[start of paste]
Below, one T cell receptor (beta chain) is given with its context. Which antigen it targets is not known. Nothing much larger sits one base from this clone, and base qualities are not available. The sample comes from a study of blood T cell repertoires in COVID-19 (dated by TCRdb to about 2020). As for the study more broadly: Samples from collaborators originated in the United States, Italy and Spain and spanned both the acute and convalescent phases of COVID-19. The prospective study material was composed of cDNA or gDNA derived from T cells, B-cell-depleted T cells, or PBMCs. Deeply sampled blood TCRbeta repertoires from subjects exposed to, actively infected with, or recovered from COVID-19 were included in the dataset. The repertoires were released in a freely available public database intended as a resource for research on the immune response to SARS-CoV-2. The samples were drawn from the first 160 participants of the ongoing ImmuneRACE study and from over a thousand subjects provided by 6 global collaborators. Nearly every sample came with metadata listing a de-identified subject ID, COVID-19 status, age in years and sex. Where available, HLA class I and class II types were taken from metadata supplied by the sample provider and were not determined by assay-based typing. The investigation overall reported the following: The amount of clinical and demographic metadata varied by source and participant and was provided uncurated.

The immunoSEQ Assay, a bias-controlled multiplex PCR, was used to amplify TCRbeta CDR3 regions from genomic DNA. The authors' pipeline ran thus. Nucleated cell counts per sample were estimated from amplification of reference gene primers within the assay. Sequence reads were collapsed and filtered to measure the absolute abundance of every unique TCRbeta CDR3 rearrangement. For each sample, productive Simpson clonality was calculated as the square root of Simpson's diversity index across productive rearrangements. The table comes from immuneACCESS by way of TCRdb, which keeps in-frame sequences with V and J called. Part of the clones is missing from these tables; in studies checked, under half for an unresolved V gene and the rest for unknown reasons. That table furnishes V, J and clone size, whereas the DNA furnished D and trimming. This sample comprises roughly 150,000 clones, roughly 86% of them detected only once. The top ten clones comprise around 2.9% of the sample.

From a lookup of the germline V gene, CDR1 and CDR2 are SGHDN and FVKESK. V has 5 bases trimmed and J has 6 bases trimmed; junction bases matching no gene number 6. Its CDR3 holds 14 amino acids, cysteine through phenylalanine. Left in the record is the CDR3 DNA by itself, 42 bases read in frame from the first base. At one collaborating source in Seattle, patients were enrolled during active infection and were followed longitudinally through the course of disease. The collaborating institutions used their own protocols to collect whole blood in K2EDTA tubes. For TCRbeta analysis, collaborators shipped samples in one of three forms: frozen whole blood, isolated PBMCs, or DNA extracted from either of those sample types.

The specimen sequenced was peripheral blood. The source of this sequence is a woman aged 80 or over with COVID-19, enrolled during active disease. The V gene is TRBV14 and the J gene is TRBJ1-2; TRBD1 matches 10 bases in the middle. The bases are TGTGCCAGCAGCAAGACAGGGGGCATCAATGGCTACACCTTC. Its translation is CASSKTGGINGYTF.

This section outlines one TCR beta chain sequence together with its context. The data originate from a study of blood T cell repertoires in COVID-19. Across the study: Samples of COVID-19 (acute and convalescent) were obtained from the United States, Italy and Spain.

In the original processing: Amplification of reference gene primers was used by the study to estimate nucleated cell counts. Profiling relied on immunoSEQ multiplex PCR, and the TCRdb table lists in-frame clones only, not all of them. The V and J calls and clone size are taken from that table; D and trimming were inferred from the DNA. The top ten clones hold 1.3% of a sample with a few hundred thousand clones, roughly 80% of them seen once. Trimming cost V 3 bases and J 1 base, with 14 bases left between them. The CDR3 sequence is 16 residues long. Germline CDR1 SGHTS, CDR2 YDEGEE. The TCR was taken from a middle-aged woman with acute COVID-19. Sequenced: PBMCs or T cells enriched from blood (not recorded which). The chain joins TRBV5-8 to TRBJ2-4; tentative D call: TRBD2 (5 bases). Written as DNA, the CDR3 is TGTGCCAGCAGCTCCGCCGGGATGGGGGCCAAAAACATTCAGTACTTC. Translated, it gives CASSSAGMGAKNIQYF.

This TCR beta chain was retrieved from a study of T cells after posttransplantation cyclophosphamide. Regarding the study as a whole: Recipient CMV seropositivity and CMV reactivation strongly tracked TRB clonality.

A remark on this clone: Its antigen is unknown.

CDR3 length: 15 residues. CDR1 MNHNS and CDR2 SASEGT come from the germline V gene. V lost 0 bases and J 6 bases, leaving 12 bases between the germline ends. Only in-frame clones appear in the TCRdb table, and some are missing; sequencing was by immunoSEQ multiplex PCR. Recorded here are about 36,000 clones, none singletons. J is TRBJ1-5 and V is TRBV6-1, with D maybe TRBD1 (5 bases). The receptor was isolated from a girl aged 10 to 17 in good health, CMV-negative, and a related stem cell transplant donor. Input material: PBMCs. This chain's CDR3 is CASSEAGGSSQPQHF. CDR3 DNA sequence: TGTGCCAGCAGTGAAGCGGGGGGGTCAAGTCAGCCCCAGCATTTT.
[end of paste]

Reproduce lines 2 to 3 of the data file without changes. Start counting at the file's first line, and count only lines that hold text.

The immunoSEQ Assay, a bias-controlled multiplex PCR, was used to amplify TCRbeta CDR3 regions from genomic DNA. The authors' pipeline ran thus. Nucleated cell counts per sample were estimated from amplification of reference gene primers within the assay. Sequence reads were collapsed and filtered to measure the absolute abundance of every unique TCRbeta CDR3 rearrangement. For each sample, productive Simpson clonality was calculated as the square root of Simpson's diversity index across productive rearrangements. The table comes from immuneACCESS by way of TCRdb, which keeps in-frame sequences with V and J called. Part of the clones is missing from these tables; in studies checked, under half for an unresolved V gene and the rest for unknown reasons. That table furnishes V, J and clone size, whereas the DNA furnished D and trimming. This sample comprises roughly 150,000 clones, roughly 86% of them detected only once. The top ten clones comprise around 2.9% of the sample.

From a lookup of the germline V gene, CDR1 and CDR2 are SGHDN and FVKESK. V has 5 bases trimmed and J has 6 bases trimmed; junction bases matching no gene number 6. Its CDR3 holds 14 amino acids, cysteine through phenylalanine. Left in the record is the CDR3 DNA by itself, 42 bases read in frame from the first base. At one collaborating source in Seattle, patients were enrolled during active infection and were followed longitudinally through the course of disease. The collaborating institutions used their own protocols to collect whole blood in K2EDTA tubes. For TCRbeta analysis, collaborators shipped samples in one of three forms: frozen whole blood, isolated PBMCs, or DNA extracted from either of those sample types.